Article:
Strawberry season is the sweet reward for the long slog that is winter. After months of crisp, frigid days, the earth spoils us with a fresh start—and a new growing season.
Strawberries are typically the first fruit to ripen in the spring—rhubarb may out pace the berries in some places—but strawberries are typically the first warmer weather crop to show up in farmers’ markets and grocery stores.
Of course, thanks to advances in growing techniques and transportation, fresh strawberries are available virtually year-round, no matter your corner of the country. But you pay for that convenience in flavor and texture. Indeed, the ever-present grocery store strawberries are often watery and weak in comparison to fresh-from-the-farm berries that pop up in late spring and early summer.
So if you’re looking for prime, in-season berries, you’ll need to know when strawberries are in season. Here, find out when strawberry season rolls around for your area, and find out how to make sure you’re picking the best berries of the bunch, whether at the store or a U-pick farm down the road.
When Is Strawberry Season?
Strawberry season varies throughout the South—and throughout the USDA’s growing zones.
Strawberry season in Florida can be as early as the end of February. Communities in the Deep South will follow behind that, with prime berry season in Alabama, Georgia, and Mississippi blossoming in late April and May.
States in the middle South (think: Tennessee, Arkansas, and North Carolina) may not see berries ripen until late May or June. Cooler zones in the mid-Atlantic and mountainous regions can expect their strawberry season to herald another season: summer. Strawberries there begin to ripen as late as June.
Some strawberry varieties will produce a second batch of berries in fall. These everbearing strawberry varieties grow best in upper and middle Southern states (growing zones 6 to 8). Most warmer growing zones (8 to 11) are far too warm for these berries, which love warm days and cool nights.
June-bearing strawberries, which are what you’re most likely to find throughout the South, have a sweeter taste, so while you may miss the second fruiting, you’re rewarded with berries that are distinct during spring’s primetime.
Strawberry season lasts about three weeks, depending on how warm the days are. Rain (or snow) and cool weather can slow the ripening process and push out the window of strawberry season. Conversely, dry, warm days may speed it up. So if you’re looking to go pick strawberries, make plans as soon as the first few berries start turning ruby red. The season is precious and fleeting.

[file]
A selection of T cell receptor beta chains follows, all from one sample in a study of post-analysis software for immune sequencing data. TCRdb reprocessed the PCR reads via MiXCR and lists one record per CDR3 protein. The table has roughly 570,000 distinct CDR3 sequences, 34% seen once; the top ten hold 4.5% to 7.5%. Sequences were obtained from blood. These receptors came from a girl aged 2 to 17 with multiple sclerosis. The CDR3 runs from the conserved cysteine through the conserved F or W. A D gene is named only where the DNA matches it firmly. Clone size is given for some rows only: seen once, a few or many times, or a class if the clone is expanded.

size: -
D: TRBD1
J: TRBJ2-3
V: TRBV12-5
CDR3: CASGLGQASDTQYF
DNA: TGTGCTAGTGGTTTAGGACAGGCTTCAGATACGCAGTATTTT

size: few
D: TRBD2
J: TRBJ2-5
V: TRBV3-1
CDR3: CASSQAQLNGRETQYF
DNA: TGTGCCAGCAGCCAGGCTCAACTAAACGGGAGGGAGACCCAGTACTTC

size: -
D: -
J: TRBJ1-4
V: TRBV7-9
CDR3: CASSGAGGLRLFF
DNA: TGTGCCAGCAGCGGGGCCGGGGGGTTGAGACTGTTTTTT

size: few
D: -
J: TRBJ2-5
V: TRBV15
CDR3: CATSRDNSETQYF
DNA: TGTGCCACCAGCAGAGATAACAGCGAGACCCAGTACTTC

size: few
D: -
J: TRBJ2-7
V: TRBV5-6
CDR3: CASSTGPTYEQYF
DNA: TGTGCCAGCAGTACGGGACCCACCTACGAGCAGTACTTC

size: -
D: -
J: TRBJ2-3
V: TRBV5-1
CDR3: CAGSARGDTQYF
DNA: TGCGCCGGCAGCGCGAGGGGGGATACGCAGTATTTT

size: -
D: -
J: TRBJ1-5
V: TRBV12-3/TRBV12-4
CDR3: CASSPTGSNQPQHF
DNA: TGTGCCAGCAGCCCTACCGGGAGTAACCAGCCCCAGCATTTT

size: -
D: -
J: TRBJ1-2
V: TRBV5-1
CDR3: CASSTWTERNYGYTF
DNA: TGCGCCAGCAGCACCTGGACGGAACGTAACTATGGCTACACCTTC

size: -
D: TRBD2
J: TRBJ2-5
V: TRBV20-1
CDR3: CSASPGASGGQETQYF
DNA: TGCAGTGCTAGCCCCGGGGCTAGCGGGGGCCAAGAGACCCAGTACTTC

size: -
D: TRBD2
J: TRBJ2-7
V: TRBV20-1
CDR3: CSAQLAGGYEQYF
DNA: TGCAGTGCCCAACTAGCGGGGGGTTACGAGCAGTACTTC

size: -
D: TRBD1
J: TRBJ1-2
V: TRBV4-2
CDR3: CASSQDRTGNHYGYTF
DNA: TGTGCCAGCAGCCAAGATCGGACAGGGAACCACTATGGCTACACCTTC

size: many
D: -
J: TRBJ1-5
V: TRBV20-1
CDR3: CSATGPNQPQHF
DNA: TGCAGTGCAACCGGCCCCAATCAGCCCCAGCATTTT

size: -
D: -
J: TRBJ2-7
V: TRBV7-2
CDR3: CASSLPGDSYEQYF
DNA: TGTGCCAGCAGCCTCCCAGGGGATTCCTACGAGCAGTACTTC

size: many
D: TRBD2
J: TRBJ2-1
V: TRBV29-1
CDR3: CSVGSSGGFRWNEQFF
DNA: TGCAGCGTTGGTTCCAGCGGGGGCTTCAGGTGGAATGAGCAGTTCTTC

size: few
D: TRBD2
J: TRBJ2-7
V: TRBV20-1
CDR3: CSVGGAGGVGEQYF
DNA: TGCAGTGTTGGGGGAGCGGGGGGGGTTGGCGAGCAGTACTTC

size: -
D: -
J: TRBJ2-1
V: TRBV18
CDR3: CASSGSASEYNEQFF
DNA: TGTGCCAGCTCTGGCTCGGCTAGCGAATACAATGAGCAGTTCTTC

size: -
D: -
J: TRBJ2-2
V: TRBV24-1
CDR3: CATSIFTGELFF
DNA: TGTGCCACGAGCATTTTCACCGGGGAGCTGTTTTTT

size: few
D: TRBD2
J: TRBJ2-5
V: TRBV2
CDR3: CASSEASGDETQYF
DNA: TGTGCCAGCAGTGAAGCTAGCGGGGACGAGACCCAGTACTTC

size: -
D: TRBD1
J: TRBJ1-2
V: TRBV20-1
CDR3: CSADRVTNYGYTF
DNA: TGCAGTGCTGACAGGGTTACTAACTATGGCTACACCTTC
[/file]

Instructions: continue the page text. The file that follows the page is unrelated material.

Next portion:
What About Those Strawberries You Can Find in Stores in Winter?
Farmers prize three things in today’s conventional strawberries over all else: size, firmness, and resistance to pests. But those priorities aren’t always the best traits for people looking to get a true taste of strawberry season.
Bigger berries tend to hold more water, which dilutes the strawberry’s sweetness and edge of tart bite. Smaller berries concentrate the flavor for a burst in each bite. But smaller berries are typically softer, a problem for transport.
Indeed, states like Florida and California often supply big, beautiful berries throughout the country during off-peak growing seasons elsewhere. So while it’s nice to have fresh strawberries in December, it comes at a cost: Berries just lack the dazzle of in-season fruit.
Related: How to Grow Strawberries in Pots
How Can You Tell if Strawberries Are Ripe?
If you’ve waited all fall and winter for a taste of the perfect strawberry in spring or summer, you want to be sure you’re picking the best options. These tips can help.
Strawberries will stop ripening once they’re picked, so if you see any white or green edges to the berries, leave them be. They’re not going to have the full-on sweetness you want, and they won’t develop it by sitting in your fridge or on your counter like some other fruits and vegetables. (Of course, if you like pickled green strawberries, do grab those.)
What to Look for in Ripe Strawberries
Whether you’re trying to pick strawberries from backyard containers or plucking the best at the U-pick farm, look for strawberries with these characteristics:
deep red color
shiny, smooth exterior
vibrant, fresh green stems
medium firmness with taut skin
distinct strawberry scent
How to Keep Strawberries Fresh
For better or worse, strawberries are quite delicate. They don’t handle transport well, and they will quickly degrade if they’re bruised, cut, or mangled. In other words, be gentle.
If you plan to eat the strawberries right away, by all means rinse them, dry them, and pop them, one after the other.
However, if you want to save them for any length of time, don’t wash them as soon as you get them home. Washing strawberries introduces moisture, which invites mold and may make them turn mushy quickly.
Instead, transfer strawberries out of the plastic clamshell, bucket, or cardboard box in which you brought them home. Sort out any that show signs of spoilage or bruising. Then, put them into a glass food storage container or, if you don’t have one, back into the original container. These containers allow for airflow, so in a pinch, they’ll work just fine.
Ways to Use Fresh Strawberries
You’ll find us eating berries straight from the berry bowl all strawberry season. But if you have a bushel and need some ideas, look no further.
If you prefer to pair those sweet berries with something a little less sugary, look through these all-purpose strawberry recipes. Don’t skip the Strawberry Caprese Salad, which makes for a delicious appetizer during spring parties.
Of course, you can always make the brief strawberry season last for months by stirring up a batch of Homemade Strawberry Jam. This recipe calls for two quarts of strawberries, so it’s a great recipe after you’ve picked the berry patch clean.